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Along much of the Alaskan coast, in port towns like Homer, Dutch Harbor, and Ketchikan, shiploads of cod, halibut, and salmon arrive almost daily. On shore, workers carve and collect the valuable fillets, while the fishes’ frames—the heads and bones—are pumped through large pipes back to sea.
“They do this like every afternoon in Homer,” says Frank Allen, an entrepreneurial businessman in the fishing industry. But these frames are often thick with bits of meat, oil, and cartilage. “It creates oil slicks so big you can’t even see the end of them,” he says.
“They just grind it up and pump it into the sea,” says Allen, who notes that protein shortages loom in impoverished regions around the world.
In the United States, nearly half of the edible seafood supply is lost or wasted before it is eaten, according to a report by the Johns Hopkins Center for a Livable Future. But that assessment excludes heads and frames as part of the waste—an intentional (and telling) omission by the report’s authors. Fish waste is a huge problem.
Allen—a 44-year-old fast-talking, high energy American—has a peculiar business dream: to feed the world with the cast-off scraps from commercial fisheries.
He began his quest in 2007. Based in Astoria, Oregon, Allen took to the road, spending the next several years crisscrossing the Pacific Ocean. He visited with dock managers, fishermen, and seafood wholesalers in Alaska to discuss a potential market for their daily discards while making forays to East Asia seeking buyers. He would carry an insulated suitcase filled with frozen Pacific cod heads, and the meaty collar sections from behind the gill plates. He gave staged presentations to seafood buyers, and sat down with chefs and vendors.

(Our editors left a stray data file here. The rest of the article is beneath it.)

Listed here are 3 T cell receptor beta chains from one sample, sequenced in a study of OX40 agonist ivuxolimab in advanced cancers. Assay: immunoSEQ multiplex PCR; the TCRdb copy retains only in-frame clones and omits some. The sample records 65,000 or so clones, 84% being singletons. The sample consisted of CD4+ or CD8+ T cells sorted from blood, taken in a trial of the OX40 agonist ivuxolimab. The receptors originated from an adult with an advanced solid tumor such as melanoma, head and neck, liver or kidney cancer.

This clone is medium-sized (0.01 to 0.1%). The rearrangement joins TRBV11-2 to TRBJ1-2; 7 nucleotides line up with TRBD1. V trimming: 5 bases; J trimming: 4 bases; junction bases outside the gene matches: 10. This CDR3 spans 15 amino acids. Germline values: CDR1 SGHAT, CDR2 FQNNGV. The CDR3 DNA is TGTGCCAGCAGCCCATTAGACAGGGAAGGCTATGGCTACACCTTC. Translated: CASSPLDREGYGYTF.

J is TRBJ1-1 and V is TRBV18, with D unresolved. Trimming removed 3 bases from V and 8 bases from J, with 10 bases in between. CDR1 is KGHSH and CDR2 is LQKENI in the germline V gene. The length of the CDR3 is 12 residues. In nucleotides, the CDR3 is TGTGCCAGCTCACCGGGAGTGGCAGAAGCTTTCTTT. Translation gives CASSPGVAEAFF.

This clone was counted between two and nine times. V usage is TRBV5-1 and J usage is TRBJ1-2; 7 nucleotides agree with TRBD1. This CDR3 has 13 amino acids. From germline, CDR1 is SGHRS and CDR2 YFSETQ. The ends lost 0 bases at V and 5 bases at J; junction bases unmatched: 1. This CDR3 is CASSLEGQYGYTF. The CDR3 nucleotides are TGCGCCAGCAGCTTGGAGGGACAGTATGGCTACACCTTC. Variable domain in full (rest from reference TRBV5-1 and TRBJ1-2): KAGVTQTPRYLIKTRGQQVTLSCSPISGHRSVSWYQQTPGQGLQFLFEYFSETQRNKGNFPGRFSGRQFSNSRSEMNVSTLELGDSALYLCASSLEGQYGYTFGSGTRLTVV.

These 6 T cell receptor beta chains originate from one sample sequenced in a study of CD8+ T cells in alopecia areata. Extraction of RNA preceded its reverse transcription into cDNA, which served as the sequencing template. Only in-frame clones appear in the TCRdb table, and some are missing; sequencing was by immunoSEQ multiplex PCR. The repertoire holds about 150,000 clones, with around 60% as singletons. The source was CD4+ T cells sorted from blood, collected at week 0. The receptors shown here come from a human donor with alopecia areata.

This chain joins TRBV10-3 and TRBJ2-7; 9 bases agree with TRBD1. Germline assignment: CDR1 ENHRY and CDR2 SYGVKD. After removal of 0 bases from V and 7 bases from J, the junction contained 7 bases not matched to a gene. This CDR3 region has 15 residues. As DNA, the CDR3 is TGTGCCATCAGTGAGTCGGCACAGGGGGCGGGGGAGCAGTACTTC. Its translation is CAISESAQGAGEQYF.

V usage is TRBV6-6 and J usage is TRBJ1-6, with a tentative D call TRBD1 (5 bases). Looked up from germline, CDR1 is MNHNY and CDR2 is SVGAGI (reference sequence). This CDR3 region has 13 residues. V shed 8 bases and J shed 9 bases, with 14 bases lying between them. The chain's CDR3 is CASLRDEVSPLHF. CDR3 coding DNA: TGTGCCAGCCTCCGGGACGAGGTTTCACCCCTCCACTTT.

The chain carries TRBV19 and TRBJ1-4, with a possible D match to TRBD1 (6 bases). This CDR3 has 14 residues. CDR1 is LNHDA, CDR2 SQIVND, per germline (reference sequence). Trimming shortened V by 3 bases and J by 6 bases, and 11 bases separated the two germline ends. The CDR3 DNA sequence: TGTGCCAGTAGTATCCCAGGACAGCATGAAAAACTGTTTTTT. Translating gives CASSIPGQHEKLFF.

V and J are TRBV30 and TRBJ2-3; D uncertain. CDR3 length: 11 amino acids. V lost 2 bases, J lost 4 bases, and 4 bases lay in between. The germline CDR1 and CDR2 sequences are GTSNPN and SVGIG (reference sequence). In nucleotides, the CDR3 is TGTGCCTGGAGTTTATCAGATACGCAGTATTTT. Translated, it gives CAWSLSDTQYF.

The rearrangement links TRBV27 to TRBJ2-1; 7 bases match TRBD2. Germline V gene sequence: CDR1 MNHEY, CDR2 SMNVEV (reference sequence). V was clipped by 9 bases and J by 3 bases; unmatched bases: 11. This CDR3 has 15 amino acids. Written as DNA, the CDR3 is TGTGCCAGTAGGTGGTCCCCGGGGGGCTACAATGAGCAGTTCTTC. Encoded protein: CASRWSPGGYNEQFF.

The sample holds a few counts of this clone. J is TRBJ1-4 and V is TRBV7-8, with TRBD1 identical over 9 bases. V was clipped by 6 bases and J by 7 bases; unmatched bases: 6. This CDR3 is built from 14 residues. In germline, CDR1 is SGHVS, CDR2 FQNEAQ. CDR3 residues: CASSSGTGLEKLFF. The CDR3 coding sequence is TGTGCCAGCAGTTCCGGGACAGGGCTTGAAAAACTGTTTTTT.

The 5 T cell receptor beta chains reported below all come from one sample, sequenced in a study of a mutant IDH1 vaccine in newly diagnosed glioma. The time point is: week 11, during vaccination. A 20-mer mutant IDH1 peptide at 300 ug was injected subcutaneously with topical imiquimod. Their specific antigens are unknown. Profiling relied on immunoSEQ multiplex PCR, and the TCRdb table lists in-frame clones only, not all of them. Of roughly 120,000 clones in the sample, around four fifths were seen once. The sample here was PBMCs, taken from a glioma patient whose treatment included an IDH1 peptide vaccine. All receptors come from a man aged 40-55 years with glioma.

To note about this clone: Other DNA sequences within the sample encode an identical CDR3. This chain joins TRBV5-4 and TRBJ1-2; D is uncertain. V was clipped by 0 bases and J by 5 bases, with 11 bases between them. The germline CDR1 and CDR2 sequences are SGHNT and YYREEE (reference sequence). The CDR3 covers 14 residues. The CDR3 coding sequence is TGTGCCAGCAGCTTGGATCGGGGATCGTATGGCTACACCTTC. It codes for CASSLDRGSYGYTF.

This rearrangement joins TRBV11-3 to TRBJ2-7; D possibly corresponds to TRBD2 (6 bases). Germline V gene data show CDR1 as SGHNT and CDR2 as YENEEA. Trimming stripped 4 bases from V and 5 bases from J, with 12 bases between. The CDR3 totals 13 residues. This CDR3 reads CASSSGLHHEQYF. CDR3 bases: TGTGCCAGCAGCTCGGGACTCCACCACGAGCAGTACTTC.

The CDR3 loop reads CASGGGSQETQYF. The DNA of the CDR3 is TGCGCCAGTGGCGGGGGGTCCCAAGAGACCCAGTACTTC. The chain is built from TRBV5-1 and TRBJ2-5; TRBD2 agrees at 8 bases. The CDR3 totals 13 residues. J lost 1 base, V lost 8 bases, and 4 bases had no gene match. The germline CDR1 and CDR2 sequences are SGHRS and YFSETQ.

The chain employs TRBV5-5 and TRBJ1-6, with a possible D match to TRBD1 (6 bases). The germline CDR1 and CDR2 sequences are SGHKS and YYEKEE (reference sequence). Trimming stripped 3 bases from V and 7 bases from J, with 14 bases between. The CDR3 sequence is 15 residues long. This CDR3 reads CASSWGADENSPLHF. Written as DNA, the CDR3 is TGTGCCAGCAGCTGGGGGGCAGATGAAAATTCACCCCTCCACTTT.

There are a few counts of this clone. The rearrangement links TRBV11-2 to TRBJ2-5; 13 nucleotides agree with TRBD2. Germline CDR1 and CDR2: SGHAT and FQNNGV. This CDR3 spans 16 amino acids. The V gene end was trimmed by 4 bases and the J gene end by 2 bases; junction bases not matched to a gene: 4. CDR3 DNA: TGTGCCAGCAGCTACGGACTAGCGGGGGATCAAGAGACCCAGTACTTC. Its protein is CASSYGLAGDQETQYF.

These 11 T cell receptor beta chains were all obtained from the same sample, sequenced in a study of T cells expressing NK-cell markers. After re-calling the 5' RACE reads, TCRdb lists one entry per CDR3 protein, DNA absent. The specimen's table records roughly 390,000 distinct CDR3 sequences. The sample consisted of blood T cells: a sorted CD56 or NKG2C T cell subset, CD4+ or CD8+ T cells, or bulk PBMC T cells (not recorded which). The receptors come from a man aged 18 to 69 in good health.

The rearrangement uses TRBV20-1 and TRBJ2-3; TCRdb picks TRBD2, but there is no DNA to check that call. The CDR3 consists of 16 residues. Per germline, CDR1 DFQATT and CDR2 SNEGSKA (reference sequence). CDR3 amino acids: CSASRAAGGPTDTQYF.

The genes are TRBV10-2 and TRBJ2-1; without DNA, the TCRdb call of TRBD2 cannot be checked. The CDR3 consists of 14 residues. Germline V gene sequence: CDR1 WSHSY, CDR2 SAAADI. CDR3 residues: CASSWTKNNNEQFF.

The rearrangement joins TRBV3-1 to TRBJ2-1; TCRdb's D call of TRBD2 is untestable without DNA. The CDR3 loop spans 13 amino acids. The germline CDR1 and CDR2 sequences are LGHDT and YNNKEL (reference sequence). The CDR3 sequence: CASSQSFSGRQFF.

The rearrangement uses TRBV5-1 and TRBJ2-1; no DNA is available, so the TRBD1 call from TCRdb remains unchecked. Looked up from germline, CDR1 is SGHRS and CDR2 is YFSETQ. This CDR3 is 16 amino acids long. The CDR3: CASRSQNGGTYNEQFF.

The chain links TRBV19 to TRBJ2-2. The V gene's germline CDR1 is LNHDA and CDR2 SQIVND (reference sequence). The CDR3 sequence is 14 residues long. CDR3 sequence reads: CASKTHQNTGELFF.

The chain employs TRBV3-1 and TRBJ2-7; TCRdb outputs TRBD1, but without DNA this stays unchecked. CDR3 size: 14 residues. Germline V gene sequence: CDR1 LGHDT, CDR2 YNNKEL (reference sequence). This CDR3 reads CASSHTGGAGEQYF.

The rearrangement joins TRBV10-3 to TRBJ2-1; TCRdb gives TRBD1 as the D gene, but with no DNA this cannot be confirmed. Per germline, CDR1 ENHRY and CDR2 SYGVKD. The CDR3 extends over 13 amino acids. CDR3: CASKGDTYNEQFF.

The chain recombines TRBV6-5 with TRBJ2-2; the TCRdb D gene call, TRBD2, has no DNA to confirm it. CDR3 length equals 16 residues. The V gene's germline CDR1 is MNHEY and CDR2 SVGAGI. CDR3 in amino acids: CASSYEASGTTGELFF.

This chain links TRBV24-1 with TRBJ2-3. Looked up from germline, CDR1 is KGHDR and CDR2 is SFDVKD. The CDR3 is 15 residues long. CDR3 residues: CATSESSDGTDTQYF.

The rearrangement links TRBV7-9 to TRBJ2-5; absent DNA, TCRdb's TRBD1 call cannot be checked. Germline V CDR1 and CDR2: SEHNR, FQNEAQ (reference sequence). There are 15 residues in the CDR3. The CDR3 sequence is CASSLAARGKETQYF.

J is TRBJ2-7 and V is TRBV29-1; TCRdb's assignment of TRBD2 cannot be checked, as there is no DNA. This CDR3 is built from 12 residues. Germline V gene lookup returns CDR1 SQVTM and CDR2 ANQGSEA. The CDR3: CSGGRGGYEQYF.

East Asians eat nearly all parts of their fish, and over bowls of cod head soup, Allen cut deals. Today, Allen’s company, Live Online Seafood, diverts about five tonnes of fish byproducts daily from the sea to customers in China, Japan, South Korea, and the Philippines. Heads make up the bulk of the material, though the company also ships collars, roe (eggs), milt (sperm sacs), and stomachs.
Now, Allen has his eye on Central Africa, where starvation is a serious threat to millions. Allen says he envisions drying, salting, and macerating fish to distribute it in a landscape largely lacking in refrigeration infrastructure. “These would be like protein survival bars,” he says. “Something that’s stable in the heat.”
As the world population grows, there should be no seafood byproducts. Rather, it should become standard to use the whole fish, says Jogeir Toppe, a fishery industry officer with the United Nations’ Food and Agriculture Organization (FAO). To achieve this goal, he says, the public and world leaders must recognize that today’s fish byproducts are, in some ways, the superior cuts of the fish.
“When we process fish we’re usually throwing out the parts that are full of micronutrients,” says Toppe.
Allen is not the only one marketing fishing industry byproducts.
Already in Africa, FAO supports a program to render whole fish, including Nile perch and tilapia, into a nutritious powder. Toppe says the pulverized fish, which is rich in micronutrients, oil, and protein, has been blended into school meals in Ugandan villages. Commercially distributed root and grain flours have also been cut with the powder.
In Ghana and Ecuador, tuna frames are also being dried and ground. And in Chile there is a growing market for the softened, canned frames of farmed salmon.
Back in Alaska, the fish byproduct industry is growing, says Tyson Fick, communications director for the Alaska Seafood Marketing Institute. “The landscape is changing rapidly, and there is less waste now than ever before.”
Aside from Allen’s export business, a separate company, Tidal Vision, creates wallets and cell phone cases out of wild salmon “leather.”
“Every processor I talk to tells me their goal is 100-percent utilization, because it makes good economic and biological sense,” says Fick.
The change has been a little slow for Allen, but he believes the day is coming when fish carcasses, bones, and innards will become universally sought-after commodities.
“There was a time when most of the cow was discarded,” he says, looking at the past to predict the future.
Now, once-unpopular cow parts find their way into all sorts of products and food, most notably ground beef.
And in fact, says Fick, a similar transformation is affecting the Alaskan salmon industry: “Every salmon processor with a fillet line also has a scraping station where they are harvesting the meat left on the frame after filleting for use in products like the now-ubiquitous Costco salmon burger.”